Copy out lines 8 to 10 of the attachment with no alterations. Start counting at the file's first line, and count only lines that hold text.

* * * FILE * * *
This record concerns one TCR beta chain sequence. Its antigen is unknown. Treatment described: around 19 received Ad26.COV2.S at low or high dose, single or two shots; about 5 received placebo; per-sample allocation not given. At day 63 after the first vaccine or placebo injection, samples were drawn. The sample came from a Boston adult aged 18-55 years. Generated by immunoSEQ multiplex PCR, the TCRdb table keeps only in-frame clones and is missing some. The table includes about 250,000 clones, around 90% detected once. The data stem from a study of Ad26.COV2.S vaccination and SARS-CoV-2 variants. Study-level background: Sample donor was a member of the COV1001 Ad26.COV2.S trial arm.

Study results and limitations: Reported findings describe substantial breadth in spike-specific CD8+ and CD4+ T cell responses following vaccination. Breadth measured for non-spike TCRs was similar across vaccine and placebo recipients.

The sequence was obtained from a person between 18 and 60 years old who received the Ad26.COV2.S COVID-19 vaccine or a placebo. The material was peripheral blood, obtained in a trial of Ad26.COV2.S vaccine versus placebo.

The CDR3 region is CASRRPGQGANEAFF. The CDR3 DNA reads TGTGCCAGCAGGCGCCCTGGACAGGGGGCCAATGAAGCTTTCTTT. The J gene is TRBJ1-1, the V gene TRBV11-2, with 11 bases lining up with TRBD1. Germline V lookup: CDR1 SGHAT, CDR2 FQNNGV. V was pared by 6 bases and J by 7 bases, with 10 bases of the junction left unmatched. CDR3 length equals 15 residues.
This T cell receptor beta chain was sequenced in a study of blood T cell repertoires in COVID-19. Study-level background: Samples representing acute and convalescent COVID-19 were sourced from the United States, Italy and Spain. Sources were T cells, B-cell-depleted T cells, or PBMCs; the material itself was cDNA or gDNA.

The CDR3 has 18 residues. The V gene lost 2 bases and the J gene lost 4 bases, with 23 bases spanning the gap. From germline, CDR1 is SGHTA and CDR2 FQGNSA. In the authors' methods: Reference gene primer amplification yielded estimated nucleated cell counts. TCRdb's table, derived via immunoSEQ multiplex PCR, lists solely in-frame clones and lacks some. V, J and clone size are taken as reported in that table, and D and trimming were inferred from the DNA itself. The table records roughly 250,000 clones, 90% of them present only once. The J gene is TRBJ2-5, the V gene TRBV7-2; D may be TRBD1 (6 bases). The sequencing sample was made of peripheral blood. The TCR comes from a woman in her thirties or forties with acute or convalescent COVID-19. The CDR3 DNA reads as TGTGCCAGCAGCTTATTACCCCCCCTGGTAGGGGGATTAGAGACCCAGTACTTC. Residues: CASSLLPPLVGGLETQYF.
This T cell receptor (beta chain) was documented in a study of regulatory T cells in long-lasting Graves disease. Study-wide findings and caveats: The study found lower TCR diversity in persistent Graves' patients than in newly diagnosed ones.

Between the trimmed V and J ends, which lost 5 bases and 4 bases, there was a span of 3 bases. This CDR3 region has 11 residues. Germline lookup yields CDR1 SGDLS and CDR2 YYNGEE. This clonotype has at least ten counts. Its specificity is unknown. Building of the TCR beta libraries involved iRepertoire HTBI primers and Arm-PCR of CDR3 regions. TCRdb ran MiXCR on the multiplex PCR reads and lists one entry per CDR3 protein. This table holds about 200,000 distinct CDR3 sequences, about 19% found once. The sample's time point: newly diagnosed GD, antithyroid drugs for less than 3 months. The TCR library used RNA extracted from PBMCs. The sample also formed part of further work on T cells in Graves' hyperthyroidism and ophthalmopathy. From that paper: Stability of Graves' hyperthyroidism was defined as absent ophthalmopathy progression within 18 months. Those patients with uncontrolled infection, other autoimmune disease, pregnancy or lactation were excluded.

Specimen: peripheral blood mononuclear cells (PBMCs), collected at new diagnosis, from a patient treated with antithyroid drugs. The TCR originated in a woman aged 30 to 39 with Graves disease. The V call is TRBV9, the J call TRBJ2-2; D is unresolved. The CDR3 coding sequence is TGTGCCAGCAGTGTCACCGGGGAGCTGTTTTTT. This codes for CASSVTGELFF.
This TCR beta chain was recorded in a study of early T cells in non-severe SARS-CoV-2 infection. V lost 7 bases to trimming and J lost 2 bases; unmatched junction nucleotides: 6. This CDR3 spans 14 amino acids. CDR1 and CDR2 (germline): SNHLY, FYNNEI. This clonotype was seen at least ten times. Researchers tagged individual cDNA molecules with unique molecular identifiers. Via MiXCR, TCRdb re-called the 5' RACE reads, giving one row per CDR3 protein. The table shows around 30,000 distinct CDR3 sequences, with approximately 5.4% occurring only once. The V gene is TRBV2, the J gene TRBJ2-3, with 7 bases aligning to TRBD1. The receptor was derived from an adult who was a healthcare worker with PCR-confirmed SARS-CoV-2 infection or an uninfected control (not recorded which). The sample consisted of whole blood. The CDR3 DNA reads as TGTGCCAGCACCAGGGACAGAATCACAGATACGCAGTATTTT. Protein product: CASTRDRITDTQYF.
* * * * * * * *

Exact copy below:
Between the trimmed V and J ends, which lost 5 bases and 4 bases, there was a span of 3 bases. This CDR3 region has 11 residues. Germline lookup yields CDR1 SGDLS and CDR2 YYNGEE. This clonotype has at least ten counts. Its specificity is unknown. Building of the TCR beta libraries involved iRepertoire HTBI primers and Arm-PCR of CDR3 regions. TCRdb ran MiXCR on the multiplex PCR reads and lists one entry per CDR3 protein. This table holds about 200,000 distinct CDR3 sequences, about 19% found once. The sample's time point: newly diagnosed GD, antithyroid drugs for less than 3 months. The TCR library used RNA extracted from PBMCs. The sample also formed part of further work on T cells in Graves' hyperthyroidism and ophthalmopathy. From that paper: Stability of Graves' hyperthyroidism was defined as absent ophthalmopathy progression within 18 months. Those patients with uncontrolled infection, other autoimmune disease, pregnancy or lactation were excluded.

Specimen: peripheral blood mononuclear cells (PBMCs), collected at new diagnosis, from a patient treated with antithyroid drugs. The TCR originated in a woman aged 30 to 39 with Graves disease. The V call is TRBV9, the J call TRBJ2-2; D is unresolved. The CDR3 coding sequence is TGTGCCAGCAGTGTCACCGGGGAGCTGTTTTTT. This codes for CASSVTGELFF.
This TCR beta chain was recorded in a study of early T cells in non-severe SARS-CoV-2 infection. V lost 7 bases to trimming and J lost 2 bases; unmatched junction nucleotides: 6. This CDR3 spans 14 amino acids. CDR1 and CDR2 (germline): SNHLY, FYNNEI. This clonotype was seen at least ten times. Researchers tagged individual cDNA molecules with unique molecular identifiers. Via MiXCR, TCRdb re-called the 5' RACE reads, giving one row per CDR3 protein. The table shows around 30,000 distinct CDR3 sequences, with approximately 5.4% occurring only once. The V gene is TRBV2, the J gene TRBJ2-3, with 7 bases aligning to TRBD1. The receptor was derived from an adult who was a healthcare worker with PCR-confirmed SARS-CoV-2 infection or an uninfected control (not recorded which). The sample consisted of whole blood. The CDR3 DNA reads as TGTGCCAGCACCAGGGACAGAATCACAGATACGCAGTATTTT. Protein product: CASTRDRITDTQYF.